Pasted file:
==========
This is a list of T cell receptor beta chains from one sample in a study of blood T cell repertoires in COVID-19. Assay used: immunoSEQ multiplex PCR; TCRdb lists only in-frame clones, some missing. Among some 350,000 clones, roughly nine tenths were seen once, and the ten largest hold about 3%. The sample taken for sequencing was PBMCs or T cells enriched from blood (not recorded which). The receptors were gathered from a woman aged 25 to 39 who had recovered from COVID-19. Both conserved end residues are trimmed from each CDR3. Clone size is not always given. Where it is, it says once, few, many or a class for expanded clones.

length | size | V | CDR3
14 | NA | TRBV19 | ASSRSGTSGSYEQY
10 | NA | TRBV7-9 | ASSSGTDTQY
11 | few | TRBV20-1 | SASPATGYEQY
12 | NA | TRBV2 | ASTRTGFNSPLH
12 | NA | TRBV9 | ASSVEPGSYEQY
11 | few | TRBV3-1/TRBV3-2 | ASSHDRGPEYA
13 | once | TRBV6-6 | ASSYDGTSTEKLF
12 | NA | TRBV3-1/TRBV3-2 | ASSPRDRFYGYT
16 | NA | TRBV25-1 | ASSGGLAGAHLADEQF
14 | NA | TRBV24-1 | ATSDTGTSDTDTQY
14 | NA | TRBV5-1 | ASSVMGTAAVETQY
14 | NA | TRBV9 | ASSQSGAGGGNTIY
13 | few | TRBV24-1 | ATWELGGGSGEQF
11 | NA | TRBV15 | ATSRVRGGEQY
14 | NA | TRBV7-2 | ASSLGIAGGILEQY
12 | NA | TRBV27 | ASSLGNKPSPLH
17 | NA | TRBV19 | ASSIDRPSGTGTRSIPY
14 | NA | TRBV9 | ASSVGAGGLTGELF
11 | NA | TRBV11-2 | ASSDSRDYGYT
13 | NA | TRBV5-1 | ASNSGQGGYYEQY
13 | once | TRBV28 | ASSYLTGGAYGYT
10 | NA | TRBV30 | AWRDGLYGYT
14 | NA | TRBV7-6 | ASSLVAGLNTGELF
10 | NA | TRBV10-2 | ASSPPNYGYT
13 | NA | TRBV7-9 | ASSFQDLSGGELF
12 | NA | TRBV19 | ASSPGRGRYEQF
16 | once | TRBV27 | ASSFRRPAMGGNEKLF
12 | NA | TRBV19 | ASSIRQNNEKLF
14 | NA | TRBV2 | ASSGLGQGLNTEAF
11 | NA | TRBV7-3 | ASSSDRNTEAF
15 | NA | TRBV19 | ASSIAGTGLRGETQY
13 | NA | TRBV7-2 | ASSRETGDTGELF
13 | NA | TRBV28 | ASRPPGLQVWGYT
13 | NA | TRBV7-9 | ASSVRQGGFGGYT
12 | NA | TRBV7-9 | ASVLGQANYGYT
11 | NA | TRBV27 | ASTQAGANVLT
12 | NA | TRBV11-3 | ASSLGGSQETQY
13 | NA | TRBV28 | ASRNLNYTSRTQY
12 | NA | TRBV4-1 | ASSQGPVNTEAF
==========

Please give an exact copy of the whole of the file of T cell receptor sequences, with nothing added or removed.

This is a list of T cell receptor beta chains from one sample in a study of blood T cell repertoires in COVID-19. Assay used: immunoSEQ multiplex PCR; TCRdb lists only in-frame clones, some missing. Among some 350,000 clones, roughly nine tenths were seen once, and the ten largest hold about 3%. The sample taken for sequencing was PBMCs or T cells enriched from blood (not recorded which). The receptors were gathered from a woman aged 25 to 39 who had recovered from COVID-19. Both conserved end residues are trimmed from each CDR3. Clone size is not always given. Where it is, it says once, few, many or a class for expanded clones.

length | size | V | CDR3
14 | NA | TRBV19 | ASSRSGTSGSYEQY
10 | NA | TRBV7-9 | ASSSGTDTQY
11 | few | TRBV20-1 | SASPATGYEQY
12 | NA | TRBV2 | ASTRTGFNSPLH
12 | NA | TRBV9 | ASSVEPGSYEQY
11 | few | TRBV3-1/TRBV3-2 | ASSHDRGPEYA
13 | once | TRBV6-6 | ASSYDGTSTEKLF
12 | NA | TRBV3-1/TRBV3-2 | ASSPRDRFYGYT
16 | NA | TRBV25-1 | ASSGGLAGAHLADEQF
14 | NA | TRBV24-1 | ATSDTGTSDTDTQY
14 | NA | TRBV5-1 | ASSVMGTAAVETQY
14 | NA | TRBV9 | ASSQSGAGGGNTIY
13 | few | TRBV24-1 | ATWELGGGSGEQF
11 | NA | TRBV15 | ATSRVRGGEQY
14 | NA | TRBV7-2 | ASSLGIAGGILEQY
12 | NA | TRBV27 | ASSLGNKPSPLH
17 | NA | TRBV19 | ASSIDRPSGTGTRSIPY
14 | NA | TRBV9 | ASSVGAGGLTGELF
11 | NA | TRBV11-2 | ASSDSRDYGYT
13 | NA | TRBV5-1 | ASNSGQGGYYEQY
13 | once | TRBV28 | ASSYLTGGAYGYT
10 | NA | TRBV30 | AWRDGLYGYT
14 | NA | TRBV7-6 | ASSLVAGLNTGELF
10 | NA | TRBV10-2 | ASSPPNYGYT
13 | NA | TRBV7-9 | ASSFQDLSGGELF
12 | NA | TRBV19 | ASSPGRGRYEQF
16 | once | TRBV27 | ASSFRRPAMGGNEKLF
12 | NA | TRBV19 | ASSIRQNNEKLF
14 | NA | TRBV2 | ASSGLGQGLNTEAF
11 | NA | TRBV7-3 | ASSSDRNTEAF
15 | NA | TRBV19 | ASSIAGTGLRGETQY
13 | NA | TRBV7-2 | ASSRETGDTGELF
13 | NA | TRBV28 | ASRPPGLQVWGYT
13 | NA | TRBV7-9 | ASSVRQGGFGGYT
12 | NA | TRBV7-9 | ASVLGQANYGYT
11 | NA | TRBV27 | ASTQAGANVLT
12 | NA | TRBV11-3 | ASSLGGSQETQY
13 | NA | TRBV28 | ASRNLNYTSRTQY
12 | NA | TRBV4-1 | ASSQGPVNTEAF